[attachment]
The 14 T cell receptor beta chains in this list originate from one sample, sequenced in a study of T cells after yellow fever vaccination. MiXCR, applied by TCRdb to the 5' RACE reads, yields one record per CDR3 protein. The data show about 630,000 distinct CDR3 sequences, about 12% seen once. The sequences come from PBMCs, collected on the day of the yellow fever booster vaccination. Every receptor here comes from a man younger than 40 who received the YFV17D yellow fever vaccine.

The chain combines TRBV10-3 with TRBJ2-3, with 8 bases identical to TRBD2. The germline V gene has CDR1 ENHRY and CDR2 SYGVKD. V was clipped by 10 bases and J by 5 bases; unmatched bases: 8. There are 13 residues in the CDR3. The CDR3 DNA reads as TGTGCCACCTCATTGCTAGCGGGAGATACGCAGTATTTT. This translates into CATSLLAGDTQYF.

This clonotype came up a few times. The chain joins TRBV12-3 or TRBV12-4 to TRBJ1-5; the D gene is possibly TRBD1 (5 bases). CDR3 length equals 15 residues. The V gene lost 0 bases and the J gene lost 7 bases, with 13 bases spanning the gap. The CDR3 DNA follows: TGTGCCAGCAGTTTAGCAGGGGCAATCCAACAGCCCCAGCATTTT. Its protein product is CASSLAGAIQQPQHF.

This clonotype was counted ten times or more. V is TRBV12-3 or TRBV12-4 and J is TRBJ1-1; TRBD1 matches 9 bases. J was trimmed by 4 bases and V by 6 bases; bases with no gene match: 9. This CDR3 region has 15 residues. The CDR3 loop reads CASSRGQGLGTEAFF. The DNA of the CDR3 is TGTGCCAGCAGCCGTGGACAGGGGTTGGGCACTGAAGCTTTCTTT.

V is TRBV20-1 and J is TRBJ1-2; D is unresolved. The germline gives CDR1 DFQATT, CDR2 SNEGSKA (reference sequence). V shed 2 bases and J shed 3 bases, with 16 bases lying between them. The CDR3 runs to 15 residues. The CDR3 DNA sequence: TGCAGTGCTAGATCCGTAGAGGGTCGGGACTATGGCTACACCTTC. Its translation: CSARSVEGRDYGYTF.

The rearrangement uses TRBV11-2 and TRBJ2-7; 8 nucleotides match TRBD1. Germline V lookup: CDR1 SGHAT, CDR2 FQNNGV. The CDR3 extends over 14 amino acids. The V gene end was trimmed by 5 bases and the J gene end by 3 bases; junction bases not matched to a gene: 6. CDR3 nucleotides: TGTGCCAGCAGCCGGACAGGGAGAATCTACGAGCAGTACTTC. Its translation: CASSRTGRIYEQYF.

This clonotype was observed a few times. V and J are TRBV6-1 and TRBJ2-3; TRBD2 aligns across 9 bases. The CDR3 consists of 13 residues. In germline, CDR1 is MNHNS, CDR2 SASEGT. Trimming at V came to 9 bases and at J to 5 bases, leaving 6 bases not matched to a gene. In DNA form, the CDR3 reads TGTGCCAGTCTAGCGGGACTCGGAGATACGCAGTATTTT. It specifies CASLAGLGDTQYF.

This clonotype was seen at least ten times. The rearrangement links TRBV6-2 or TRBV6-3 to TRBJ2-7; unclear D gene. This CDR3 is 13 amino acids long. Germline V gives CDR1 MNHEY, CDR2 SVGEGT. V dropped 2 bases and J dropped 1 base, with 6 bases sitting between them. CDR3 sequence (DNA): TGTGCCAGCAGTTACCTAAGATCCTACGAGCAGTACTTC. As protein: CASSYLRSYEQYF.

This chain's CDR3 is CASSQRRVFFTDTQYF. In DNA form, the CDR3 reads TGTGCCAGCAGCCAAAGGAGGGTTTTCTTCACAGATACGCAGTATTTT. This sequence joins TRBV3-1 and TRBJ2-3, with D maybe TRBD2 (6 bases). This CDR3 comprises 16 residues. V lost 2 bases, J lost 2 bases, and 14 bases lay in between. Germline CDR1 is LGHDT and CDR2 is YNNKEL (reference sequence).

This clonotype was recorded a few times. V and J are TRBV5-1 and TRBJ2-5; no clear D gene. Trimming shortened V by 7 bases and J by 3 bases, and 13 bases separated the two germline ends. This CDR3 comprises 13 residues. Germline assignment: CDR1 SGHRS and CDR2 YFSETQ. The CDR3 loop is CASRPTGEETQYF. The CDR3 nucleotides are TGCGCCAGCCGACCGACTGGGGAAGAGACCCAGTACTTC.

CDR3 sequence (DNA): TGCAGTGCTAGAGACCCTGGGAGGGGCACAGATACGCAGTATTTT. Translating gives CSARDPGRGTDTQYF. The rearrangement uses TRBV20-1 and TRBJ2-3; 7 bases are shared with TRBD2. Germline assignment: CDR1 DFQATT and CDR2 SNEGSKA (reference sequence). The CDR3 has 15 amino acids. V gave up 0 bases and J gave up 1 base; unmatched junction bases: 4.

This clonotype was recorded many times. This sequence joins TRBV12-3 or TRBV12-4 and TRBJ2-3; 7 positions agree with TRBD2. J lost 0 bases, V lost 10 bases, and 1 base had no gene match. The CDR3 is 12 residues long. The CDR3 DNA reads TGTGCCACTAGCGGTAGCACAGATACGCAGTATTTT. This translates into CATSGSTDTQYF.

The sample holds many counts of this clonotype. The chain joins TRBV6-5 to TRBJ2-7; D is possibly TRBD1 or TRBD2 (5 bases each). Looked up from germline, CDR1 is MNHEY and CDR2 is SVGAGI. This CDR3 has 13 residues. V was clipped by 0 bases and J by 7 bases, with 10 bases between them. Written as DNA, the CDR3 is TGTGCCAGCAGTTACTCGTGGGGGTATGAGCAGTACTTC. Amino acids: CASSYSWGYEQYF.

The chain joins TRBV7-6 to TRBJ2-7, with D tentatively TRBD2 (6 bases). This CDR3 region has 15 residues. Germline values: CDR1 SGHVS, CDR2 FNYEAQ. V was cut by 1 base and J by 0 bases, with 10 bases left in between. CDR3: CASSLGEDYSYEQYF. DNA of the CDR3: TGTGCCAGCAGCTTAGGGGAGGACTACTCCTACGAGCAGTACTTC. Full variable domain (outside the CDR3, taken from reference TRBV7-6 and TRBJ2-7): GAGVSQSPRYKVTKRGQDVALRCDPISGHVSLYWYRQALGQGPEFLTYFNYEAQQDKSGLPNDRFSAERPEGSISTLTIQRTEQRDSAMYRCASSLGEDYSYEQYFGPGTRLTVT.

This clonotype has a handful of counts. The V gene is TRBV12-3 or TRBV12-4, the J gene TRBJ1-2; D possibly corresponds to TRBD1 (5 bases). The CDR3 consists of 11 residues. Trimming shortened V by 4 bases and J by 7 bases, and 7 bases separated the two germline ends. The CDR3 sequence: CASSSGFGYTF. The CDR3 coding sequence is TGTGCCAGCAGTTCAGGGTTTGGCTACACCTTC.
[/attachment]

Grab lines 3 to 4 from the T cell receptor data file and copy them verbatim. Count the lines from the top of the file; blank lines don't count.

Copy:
This clonotype came up a few times. The chain joins TRBV12-3 or TRBV12-4 to TRBJ1-5; the D gene is possibly TRBD1 (5 bases). CDR3 length equals 15 residues. The V gene lost 0 bases and the J gene lost 7 bases, with 13 bases spanning the gap. The CDR3 DNA follows: TGTGCCAGCAGTTTAGCAGGGGCAATCCAACAGCCCCAGCATTTT. Its protein product is CASSLAGAIQQPQHF.

This clonotype was counted ten times or more. V is TRBV12-3 or TRBV12-4 and J is TRBJ1-1; TRBD1 matches 9 bases. J was trimmed by 4 bases and V by 6 bases; bases with no gene match: 9. This CDR3 region has 15 residues. The CDR3 loop reads CASSRGQGLGTEAFF. The DNA of the CDR3 is TGTGCCAGCAGCCGTGGACAGGGGTTGGGCACTGAAGCTTTCTTT.